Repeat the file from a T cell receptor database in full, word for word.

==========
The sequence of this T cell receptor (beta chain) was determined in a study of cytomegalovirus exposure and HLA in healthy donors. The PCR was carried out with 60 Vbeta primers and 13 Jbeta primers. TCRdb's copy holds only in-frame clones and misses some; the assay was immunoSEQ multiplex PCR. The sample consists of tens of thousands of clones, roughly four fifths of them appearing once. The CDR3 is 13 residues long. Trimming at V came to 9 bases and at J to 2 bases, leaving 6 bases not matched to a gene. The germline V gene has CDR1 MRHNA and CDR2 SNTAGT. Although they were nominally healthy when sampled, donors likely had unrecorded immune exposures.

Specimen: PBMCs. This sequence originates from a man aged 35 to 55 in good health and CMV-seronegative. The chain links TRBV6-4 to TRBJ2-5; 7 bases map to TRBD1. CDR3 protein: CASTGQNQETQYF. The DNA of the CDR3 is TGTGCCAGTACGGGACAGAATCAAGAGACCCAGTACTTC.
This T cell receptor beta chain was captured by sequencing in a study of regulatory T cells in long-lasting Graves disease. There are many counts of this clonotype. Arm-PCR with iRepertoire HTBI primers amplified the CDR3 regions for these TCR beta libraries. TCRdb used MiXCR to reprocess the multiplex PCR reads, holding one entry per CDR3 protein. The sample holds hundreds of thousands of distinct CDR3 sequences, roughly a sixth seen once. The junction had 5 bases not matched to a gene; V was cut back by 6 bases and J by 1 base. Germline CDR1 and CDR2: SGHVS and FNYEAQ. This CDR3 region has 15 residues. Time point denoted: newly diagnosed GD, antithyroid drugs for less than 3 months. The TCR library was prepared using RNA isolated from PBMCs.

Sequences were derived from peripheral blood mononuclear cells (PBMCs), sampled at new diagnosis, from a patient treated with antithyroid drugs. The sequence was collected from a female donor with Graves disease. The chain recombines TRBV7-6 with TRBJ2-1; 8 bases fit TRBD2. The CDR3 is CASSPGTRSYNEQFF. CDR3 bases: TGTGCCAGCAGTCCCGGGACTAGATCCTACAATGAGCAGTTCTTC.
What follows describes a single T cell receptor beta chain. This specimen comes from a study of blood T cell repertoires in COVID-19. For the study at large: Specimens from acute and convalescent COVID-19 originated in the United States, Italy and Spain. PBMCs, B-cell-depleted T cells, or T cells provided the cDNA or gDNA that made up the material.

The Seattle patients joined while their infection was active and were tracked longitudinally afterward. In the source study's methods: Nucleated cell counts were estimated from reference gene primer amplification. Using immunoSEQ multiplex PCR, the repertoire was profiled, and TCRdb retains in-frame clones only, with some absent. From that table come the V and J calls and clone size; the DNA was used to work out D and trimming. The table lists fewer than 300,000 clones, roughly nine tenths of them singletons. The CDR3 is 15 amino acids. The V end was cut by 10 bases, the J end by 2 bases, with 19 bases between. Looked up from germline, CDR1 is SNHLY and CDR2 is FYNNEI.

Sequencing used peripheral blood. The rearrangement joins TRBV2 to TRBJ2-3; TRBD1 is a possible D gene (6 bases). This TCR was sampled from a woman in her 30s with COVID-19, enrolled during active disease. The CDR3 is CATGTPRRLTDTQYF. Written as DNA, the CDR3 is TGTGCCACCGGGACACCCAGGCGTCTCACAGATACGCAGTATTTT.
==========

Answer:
The sequence of this T cell receptor (beta chain) was determined in a study of cytomegalovirus exposure and HLA in healthy donors. The PCR was carried out with 60 Vbeta primers and 13 Jbeta primers. TCRdb's copy holds only in-frame clones and misses some; the assay was immunoSEQ multiplex PCR. The sample consists of tens of thousands of clones, roughly four fifths of them appearing once. The CDR3 is 13 residues long. Trimming at V came to 9 bases and at J to 2 bases, leaving 6 bases not matched to a gene. The germline V gene has CDR1 MRHNA and CDR2 SNTAGT. Although they were nominally healthy when sampled, donors likely had unrecorded immune exposures.

Specimen: PBMCs. This sequence originates from a man aged 35 to 55 in good health and CMV-seronegative. The chain links TRBV6-4 to TRBJ2-5; 7 bases map to TRBD1. CDR3 protein: CASTGQNQETQYF. The DNA of the CDR3 is TGTGCCAGTACGGGACAGAATCAAGAGACCCAGTACTTC.
This T cell receptor beta chain was captured by sequencing in a study of regulatory T cells in long-lasting Graves disease. There are many counts of this clonotype. Arm-PCR with iRepertoire HTBI primers amplified the CDR3 regions for these TCR beta libraries. TCRdb used MiXCR to reprocess the multiplex PCR reads, holding one entry per CDR3 protein. The sample holds hundreds of thousands of distinct CDR3 sequences, roughly a sixth seen once. The junction had 5 bases not matched to a gene; V was cut back by 6 bases and J by 1 base. Germline CDR1 and CDR2: SGHVS and FNYEAQ. This CDR3 region has 15 residues. Time point denoted: newly diagnosed GD, antithyroid drugs for less than 3 months. The TCR library was prepared using RNA isolated from PBMCs.

Sequences were derived from peripheral blood mononuclear cells (PBMCs), sampled at new diagnosis, from a patient treated with antithyroid drugs. The sequence was collected from a female donor with Graves disease. The chain recombines TRBV7-6 with TRBJ2-1; 8 bases fit TRBD2. The CDR3 is CASSPGTRSYNEQFF. CDR3 bases: TGTGCCAGCAGTCCCGGGACTAGATCCTACAATGAGCAGTTCTTC.
What follows describes a single T cell receptor beta chain. This specimen comes from a study of blood T cell repertoires in COVID-19. For the study at large: Specimens from acute and convalescent COVID-19 originated in the United States, Italy and Spain. PBMCs, B-cell-depleted T cells, or T cells provided the cDNA or gDNA that made up the material.

The Seattle patients joined while their infection was active and were tracked longitudinally afterward. In the source study's methods: Nucleated cell counts were estimated from reference gene primer amplification. Using immunoSEQ multiplex PCR, the repertoire was profiled, and TCRdb retains in-frame clones only, with some absent. From that table come the V and J calls and clone size; the DNA was used to work out D and trimming. The table lists fewer than 300,000 clones, roughly nine tenths of them singletons. The CDR3 is 15 amino acids. The V end was cut by 10 bases, the J end by 2 bases, with 19 bases between. Looked up from germline, CDR1 is SNHLY and CDR2 is FYNNEI.

Sequencing used peripheral blood. The rearrangement joins TRBV2 to TRBJ2-3; TRBD1 is a possible D gene (6 bases). This TCR was sampled from a woman in her 30s with COVID-19, enrolled during active disease. The CDR3 is CATGTPRRLTDTQYF. Written as DNA, the CDR3 is TGTGCCACCGGGACACCCAGGCGTCTCACAGATACGCAGTATTTT.